Treasure Island Music Festival

Posted November 1, 2010 in
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Photo: Paige K Parsons


Initially I was less than impressed with the lineup at Treasure Island this year. Everyone was asking how can LCD Soundsystem, while great live, can compare to past headliners like Justice, Modest Mouse and The Flaming Lips? Yet the lineups at Treasure Island have never been about getting the biggest headliners possible. It’s about filling out an entire weekend with diverse, high-quality bands and artists who have strong fan followings, regardless of their mainstream status. And this year was no different. Although I originally went more or less just to see deadmau5 and Four Tet, I was pleasantly surprised by the performances all day long.


When we arrived, it was a windy, grey and gloomy day on the island. I’ve never understood why the festival is in October, when it takes place on an island in the middle of the San Francisco Bay. Why not July, or August, when there is at least a chance of warmth? This isn’t Southern California, and it gets damn cold. Luckily, it didn’t rain until the last of us were almost on the bus that took us back to the city (after waiting over an hour in line).


The first band I saw was Holy Fuck, whom I’d never heard before. They had an original sound, sort of an experimental, jam band, ambient, electro sound, and they really had the crowd going at 1:30 pm, long before anyone was drunk or high, a major accomplishment, to say the least. There was a chorus across the grounds of “Wow, this band is good!” Or at least that’s what my friend and I said to each other. When a band can completely win you over in one performance, you know they’ve got something special.


The next act I saw was Die Antwoord, who had really confused me when I saw them at Coachella this year, sandwiched in between Z-Trip and 2ManyDJ’s (full disclosure: I was on 2-CB at the time). It was a whirlwind of a set, full of crazy, fashion-challenged South Africans, and I did not exactly understand what was going on. However, this time around, I was able to see them with clarity, and they are pretty badass. It’s a weird kind of hardcore/electro rap, very distinct, with a sound so unique that it’s no surprise it came from the opposite side of the world. It’s kind of like Peaches, if she did a lot of crack and/or DXM. If you like heavy, heavy beats, girls with weird mullets, basslines and kick-drums that rattle your brain around in your skull and lead singers that strip to their boxers and run around stage rapping and humping the air, then this group is for you.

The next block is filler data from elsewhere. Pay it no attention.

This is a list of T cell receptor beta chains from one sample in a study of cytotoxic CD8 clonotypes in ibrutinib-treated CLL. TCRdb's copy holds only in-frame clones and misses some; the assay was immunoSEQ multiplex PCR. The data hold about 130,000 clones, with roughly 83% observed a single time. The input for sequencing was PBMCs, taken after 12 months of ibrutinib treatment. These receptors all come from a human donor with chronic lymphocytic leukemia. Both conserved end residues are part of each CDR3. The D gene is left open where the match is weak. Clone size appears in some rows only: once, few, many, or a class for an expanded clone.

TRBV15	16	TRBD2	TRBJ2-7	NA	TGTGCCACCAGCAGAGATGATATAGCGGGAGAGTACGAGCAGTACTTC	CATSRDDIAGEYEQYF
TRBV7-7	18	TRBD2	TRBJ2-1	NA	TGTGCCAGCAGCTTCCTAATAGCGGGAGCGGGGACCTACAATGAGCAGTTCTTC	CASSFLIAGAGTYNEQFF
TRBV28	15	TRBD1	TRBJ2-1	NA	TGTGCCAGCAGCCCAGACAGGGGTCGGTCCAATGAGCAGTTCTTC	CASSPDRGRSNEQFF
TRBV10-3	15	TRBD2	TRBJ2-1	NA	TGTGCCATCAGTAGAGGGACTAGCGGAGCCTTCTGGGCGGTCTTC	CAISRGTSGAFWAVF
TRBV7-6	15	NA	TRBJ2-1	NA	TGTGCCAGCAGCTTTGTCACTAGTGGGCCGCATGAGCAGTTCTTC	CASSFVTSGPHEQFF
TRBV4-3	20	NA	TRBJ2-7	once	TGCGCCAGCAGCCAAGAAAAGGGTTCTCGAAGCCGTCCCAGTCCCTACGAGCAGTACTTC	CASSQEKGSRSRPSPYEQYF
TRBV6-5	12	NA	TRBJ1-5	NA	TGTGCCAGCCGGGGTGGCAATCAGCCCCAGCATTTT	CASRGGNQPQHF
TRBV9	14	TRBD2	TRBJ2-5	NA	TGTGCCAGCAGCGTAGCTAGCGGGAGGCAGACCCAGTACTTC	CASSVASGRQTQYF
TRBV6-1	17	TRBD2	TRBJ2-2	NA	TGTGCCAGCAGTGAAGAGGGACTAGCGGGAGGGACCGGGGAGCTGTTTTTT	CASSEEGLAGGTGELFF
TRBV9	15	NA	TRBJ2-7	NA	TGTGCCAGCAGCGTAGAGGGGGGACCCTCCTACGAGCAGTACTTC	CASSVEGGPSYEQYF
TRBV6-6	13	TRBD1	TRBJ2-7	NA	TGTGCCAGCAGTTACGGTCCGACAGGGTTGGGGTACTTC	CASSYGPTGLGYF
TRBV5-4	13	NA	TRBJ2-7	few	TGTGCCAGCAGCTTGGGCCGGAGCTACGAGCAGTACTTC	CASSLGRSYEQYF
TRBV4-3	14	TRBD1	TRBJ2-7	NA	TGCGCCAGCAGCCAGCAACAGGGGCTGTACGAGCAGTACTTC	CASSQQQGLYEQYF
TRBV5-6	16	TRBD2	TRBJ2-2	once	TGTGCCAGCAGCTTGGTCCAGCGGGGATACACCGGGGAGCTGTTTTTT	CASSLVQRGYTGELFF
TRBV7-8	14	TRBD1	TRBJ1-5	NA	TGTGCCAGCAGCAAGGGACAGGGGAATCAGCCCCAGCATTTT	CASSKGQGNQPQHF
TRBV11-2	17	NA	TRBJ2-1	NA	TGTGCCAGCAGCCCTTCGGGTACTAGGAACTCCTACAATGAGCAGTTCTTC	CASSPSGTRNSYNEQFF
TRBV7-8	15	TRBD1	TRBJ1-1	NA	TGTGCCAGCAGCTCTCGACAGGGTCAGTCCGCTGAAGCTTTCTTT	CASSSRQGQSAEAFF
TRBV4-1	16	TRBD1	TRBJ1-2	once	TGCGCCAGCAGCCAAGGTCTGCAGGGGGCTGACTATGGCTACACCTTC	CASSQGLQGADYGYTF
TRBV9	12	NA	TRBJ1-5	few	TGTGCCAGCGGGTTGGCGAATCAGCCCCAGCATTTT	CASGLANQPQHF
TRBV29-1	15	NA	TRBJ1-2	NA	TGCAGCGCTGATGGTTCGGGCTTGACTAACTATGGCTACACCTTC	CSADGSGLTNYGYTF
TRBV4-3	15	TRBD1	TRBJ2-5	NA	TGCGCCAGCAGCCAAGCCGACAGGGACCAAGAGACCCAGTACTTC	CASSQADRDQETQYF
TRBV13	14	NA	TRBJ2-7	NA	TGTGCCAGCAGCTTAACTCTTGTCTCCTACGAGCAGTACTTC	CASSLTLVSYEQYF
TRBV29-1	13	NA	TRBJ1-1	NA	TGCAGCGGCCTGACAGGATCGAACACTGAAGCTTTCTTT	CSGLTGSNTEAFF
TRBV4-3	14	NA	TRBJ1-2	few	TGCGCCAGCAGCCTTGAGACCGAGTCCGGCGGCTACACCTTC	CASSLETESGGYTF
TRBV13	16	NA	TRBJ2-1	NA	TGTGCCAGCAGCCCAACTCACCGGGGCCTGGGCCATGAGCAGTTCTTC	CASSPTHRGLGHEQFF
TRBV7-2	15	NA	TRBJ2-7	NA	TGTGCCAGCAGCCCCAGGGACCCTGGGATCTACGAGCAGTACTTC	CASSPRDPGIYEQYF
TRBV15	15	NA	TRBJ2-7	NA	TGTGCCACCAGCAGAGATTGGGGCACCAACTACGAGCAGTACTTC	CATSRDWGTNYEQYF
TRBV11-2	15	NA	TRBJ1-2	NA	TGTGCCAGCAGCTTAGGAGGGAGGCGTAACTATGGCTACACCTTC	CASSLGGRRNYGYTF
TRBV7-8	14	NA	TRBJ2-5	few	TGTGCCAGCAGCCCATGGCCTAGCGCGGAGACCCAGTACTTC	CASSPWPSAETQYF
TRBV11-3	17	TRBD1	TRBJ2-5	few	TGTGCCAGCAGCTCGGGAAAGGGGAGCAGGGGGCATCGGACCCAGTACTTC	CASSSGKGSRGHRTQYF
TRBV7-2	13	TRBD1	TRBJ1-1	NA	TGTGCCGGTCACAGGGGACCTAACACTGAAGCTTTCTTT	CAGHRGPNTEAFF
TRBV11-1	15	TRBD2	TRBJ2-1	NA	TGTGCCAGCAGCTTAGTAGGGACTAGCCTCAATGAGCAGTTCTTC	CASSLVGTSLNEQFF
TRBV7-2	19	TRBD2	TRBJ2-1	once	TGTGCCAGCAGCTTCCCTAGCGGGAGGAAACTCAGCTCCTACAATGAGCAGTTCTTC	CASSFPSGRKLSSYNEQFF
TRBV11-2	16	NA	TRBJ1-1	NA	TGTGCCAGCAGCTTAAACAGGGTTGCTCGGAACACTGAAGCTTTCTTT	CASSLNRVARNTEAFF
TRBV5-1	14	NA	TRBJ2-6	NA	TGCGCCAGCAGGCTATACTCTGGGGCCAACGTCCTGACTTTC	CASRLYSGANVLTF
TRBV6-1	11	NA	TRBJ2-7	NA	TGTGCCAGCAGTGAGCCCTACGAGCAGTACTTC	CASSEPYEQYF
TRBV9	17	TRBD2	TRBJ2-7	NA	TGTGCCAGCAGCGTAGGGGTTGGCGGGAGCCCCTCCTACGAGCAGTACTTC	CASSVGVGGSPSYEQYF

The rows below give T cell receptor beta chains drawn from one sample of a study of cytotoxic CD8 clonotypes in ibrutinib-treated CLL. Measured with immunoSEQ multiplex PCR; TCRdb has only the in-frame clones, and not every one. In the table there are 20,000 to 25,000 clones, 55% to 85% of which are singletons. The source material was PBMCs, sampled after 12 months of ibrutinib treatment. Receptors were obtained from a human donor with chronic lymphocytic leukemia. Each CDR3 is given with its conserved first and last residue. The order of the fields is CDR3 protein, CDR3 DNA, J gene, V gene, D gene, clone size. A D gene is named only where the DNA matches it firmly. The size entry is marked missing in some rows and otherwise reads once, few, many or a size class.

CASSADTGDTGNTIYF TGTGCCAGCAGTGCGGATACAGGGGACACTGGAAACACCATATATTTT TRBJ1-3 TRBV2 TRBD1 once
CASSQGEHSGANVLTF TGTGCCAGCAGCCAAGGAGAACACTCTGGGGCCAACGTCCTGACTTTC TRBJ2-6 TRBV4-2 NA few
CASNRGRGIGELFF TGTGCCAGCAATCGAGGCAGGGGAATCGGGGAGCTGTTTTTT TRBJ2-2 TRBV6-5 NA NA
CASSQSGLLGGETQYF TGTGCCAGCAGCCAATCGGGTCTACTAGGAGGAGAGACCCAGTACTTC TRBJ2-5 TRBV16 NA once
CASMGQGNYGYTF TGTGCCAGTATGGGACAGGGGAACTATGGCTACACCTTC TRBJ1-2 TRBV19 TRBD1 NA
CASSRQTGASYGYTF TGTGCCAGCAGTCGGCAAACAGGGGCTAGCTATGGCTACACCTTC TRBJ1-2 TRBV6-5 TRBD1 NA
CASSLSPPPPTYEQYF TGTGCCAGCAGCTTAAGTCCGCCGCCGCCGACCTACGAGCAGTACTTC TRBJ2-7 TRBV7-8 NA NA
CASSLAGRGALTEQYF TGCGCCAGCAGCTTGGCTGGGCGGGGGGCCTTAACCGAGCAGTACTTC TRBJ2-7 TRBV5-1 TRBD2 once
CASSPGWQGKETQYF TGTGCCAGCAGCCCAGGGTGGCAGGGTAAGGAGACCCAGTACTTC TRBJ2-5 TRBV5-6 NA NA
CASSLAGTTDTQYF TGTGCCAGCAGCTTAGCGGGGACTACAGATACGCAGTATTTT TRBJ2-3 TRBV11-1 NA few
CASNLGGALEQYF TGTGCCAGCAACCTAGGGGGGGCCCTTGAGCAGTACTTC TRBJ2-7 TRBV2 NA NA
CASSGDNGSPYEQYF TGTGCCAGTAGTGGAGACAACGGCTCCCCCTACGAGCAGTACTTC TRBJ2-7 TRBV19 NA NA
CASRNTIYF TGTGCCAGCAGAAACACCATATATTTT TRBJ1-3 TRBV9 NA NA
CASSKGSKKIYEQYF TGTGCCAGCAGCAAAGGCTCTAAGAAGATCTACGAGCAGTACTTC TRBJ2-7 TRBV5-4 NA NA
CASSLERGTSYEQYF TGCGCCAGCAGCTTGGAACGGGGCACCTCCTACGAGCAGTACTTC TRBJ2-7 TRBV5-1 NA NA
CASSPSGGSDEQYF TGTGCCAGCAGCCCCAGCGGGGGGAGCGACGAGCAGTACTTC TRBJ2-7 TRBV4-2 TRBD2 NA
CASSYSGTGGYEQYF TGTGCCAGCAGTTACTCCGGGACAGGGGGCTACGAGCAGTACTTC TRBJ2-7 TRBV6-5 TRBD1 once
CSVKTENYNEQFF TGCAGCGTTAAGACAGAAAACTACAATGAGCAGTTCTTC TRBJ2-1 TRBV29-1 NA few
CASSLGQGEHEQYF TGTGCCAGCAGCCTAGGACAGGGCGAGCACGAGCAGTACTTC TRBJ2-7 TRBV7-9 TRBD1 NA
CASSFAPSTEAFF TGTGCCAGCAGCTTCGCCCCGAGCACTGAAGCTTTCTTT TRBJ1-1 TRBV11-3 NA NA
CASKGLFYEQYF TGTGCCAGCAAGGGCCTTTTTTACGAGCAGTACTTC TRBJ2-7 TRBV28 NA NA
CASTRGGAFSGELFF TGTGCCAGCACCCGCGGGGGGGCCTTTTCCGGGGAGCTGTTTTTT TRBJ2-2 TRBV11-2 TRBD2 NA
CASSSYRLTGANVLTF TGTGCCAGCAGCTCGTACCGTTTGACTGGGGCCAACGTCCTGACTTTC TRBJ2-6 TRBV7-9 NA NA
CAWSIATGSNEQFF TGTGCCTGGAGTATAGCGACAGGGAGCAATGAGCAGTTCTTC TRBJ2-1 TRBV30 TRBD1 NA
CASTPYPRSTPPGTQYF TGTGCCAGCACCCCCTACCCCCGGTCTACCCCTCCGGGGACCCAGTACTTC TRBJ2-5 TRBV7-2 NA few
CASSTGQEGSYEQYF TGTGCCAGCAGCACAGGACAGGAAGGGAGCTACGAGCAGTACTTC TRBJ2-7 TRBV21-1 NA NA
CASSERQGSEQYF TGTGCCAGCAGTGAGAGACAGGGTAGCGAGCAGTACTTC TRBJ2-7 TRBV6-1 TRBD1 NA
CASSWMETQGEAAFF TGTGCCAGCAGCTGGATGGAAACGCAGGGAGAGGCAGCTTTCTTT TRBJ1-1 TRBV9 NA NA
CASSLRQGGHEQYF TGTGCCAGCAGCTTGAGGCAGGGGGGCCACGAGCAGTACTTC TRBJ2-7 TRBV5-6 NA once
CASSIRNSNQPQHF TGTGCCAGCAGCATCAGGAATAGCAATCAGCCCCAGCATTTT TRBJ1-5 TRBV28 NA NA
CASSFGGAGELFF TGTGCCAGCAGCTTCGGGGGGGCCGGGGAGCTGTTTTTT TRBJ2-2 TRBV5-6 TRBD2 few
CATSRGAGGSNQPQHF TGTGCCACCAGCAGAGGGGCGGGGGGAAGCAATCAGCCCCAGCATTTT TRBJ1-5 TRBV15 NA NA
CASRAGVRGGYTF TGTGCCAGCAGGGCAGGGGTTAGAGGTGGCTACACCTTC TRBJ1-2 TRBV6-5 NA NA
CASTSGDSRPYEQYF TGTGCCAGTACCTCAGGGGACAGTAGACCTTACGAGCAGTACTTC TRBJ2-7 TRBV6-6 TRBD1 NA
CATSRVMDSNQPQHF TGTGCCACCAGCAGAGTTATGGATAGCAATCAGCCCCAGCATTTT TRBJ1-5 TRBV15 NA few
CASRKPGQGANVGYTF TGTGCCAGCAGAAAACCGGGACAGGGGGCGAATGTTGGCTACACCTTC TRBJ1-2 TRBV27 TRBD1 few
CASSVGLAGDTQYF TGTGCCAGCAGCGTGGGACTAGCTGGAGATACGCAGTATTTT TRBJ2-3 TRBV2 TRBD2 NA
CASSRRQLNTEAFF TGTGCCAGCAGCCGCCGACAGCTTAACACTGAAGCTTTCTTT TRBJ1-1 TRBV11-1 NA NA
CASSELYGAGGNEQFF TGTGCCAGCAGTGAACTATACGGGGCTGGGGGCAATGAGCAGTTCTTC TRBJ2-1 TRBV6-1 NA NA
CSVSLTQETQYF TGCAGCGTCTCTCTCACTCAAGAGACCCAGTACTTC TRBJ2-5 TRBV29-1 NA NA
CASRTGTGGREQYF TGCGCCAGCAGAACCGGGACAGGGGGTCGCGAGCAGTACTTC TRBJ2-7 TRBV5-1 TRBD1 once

Funny story: My friend and I were reading the lineup on the festival guide. He sees the band !!! and says, “How do you say that? ‘Chk Chk Chk?’” “No,” I say. “That’s dumb. How the hell does an exclamation point make the sound ‘chk?’ You’re weird.” So I look it up on my phone, and it turns out that is the fan-preferred pronunciation. How my friend knew that, I will never know, but I’m guessing there is some sort of secret dictionary that I was left out of where people are provided with vocal pronunciations of punctuation marks. Anyway, they were good, with upbeat, experimental dance pop that got the entire crowd dancing.


Four Tet was next for me, one of the acts I was most excited for. Four Tet, a lone DJ named Kieran Hebden from the UK, has a unique, experimental downtempo electronic sound and has produced many amazing original tracks, as well as remixes. His 2010 album, There Is Love In You, moved the sound a little closer into the house music genre, but it is still ecstatic, chill, electronic music perfect for a rainy day in fall. There was a large crowd gathered to see him. Honestly, at that point in the day, the crowd just wanted some hard dance music to get down to, and Four Tet isn’t really like that, but he played a harder, house-ier sound than usual to please the crowd, and they showed their appreciation by dancing harder and harder with each consecutive break.


Soon it was time for deadmau5, and just in time, everybody was ready for the festival to dissolve into a massive dance party. And damn, was it a great set. At Coachella, the first time I had seen deadmau5, I was disappointed with the quality of his set, although his stage set up was the coolest thing I’d ever seen in person. However, for Treasure Island, he stepped it up and positively blew me away with the massive energy of his set. He has also made improvements on the visuals and lights of his stage setup, something I didn’t think was possible. deadmau5, deserves all the fame and recognition he is getting.


Up next was Miike Snow. Honestly, I don’t usually listen to Miike Snow unless it is a remixed track, but they played a great, dance-worthy set and I enjoyed the music.


Then, LCD Soundsystem was up. I’ve seen them twice before, but because of friends and extenuating circumstances, was never able to see a full set. Oh, it was so worth it. LCD is one of the original post-rock/dance/electronica acts that every hipster with a synthesizer attempts to emulate, but James Murphy is in a different class entirely. The sound is classic and cozy. It’s refreshing. Their songs have the perfect simple groove to dance on and on to, and dance we did. They played a lot of their new album as well as a lot of favorites from older albums, like my personal favorite, “Yeah,” which they ended the night to. 

Photo: Paige K Parsons Photo: Peter Ellenby Photo: Josh Withers Photo: Josh Withers